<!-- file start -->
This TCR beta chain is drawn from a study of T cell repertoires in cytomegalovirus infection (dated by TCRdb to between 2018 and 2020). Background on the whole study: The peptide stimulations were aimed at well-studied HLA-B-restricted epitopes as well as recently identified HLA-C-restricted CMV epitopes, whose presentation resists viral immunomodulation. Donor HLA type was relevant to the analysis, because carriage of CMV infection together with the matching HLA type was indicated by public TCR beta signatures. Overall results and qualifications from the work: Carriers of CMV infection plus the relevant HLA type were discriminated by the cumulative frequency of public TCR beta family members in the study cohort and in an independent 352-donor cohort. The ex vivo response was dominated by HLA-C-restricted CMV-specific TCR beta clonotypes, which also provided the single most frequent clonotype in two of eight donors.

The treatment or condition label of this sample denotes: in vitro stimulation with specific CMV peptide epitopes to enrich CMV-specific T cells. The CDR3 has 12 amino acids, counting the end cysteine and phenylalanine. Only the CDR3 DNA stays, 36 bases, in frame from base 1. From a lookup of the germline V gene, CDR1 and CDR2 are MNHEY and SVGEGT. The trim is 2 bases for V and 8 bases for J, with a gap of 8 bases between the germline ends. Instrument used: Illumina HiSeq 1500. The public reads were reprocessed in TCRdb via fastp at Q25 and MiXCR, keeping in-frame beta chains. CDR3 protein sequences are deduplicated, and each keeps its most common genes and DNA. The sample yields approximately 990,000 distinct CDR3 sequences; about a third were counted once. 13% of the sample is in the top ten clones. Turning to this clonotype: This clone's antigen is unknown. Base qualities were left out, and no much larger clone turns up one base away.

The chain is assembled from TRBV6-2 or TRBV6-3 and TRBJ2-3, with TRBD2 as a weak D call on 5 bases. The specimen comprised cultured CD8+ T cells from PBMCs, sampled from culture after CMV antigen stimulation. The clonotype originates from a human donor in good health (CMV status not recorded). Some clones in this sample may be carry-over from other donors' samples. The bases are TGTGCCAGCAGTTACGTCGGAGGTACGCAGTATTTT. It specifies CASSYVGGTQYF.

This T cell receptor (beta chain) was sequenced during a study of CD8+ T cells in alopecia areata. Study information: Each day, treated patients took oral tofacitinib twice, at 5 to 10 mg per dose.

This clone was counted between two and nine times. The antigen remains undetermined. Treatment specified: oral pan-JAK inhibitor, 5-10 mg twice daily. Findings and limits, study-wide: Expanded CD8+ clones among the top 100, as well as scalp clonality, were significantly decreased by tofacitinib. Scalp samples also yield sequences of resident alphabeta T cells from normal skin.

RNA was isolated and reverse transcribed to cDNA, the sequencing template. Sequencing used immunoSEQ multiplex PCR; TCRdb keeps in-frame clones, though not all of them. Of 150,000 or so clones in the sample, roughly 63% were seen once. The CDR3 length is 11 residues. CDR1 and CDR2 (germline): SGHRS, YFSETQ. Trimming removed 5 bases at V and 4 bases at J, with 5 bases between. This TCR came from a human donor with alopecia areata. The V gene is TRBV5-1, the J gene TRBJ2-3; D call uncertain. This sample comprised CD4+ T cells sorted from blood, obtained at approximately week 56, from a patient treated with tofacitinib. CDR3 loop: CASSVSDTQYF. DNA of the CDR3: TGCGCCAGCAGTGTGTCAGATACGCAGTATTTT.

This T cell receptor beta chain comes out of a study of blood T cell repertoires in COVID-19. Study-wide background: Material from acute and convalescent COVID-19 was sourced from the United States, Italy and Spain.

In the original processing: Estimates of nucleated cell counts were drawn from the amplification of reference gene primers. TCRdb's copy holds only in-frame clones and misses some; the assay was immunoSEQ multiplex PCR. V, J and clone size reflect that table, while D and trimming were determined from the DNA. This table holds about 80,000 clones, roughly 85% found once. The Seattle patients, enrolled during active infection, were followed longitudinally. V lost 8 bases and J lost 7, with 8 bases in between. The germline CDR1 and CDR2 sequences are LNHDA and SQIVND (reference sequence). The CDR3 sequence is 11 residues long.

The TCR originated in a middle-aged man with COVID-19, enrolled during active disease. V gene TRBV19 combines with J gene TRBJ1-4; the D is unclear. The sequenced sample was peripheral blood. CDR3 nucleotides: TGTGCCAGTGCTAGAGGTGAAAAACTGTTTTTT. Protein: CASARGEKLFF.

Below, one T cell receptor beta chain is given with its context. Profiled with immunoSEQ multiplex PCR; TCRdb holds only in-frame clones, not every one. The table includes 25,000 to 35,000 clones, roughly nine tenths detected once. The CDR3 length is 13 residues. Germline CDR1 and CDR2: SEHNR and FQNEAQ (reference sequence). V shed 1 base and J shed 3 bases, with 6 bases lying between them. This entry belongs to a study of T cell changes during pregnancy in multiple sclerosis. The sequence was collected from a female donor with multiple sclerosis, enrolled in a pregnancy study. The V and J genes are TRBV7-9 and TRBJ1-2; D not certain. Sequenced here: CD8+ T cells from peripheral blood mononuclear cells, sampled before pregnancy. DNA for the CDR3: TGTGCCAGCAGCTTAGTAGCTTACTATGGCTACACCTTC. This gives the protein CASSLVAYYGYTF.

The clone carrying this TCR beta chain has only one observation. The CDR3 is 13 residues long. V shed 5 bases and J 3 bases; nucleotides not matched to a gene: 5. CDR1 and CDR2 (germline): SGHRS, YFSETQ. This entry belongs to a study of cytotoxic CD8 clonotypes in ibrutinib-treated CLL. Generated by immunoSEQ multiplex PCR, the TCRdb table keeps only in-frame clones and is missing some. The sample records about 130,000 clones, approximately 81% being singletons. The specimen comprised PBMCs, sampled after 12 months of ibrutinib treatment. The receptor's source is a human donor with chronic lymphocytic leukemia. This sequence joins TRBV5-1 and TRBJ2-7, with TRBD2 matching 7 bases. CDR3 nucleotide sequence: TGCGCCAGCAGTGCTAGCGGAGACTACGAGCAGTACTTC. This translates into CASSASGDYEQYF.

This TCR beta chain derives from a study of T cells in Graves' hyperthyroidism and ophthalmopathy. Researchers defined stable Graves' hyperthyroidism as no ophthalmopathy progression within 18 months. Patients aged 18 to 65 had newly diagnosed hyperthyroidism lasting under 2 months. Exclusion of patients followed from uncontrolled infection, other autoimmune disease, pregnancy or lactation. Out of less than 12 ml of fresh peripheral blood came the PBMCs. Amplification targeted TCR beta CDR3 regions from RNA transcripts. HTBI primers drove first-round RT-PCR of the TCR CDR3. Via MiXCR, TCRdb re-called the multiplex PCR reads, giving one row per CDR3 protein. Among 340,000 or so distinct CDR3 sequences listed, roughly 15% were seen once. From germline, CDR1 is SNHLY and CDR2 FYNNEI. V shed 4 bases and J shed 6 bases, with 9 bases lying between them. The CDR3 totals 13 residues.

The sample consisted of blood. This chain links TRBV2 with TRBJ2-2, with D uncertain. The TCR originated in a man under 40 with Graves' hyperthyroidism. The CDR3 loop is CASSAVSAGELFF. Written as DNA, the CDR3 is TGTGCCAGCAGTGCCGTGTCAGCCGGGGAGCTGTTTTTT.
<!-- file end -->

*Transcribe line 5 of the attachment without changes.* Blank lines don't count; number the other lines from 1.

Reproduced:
This clone was counted between two and nine times. The antigen remains undetermined. Treatment specified: oral pan-JAK inhibitor, 5-10 mg twice daily. Findings and limits, study-wide: Expanded CD8+ clones among the top 100, as well as scalp clonality, were significantly decreased by tofacitinib. Scalp samples also yield sequences of resident alphabeta T cells from normal skin.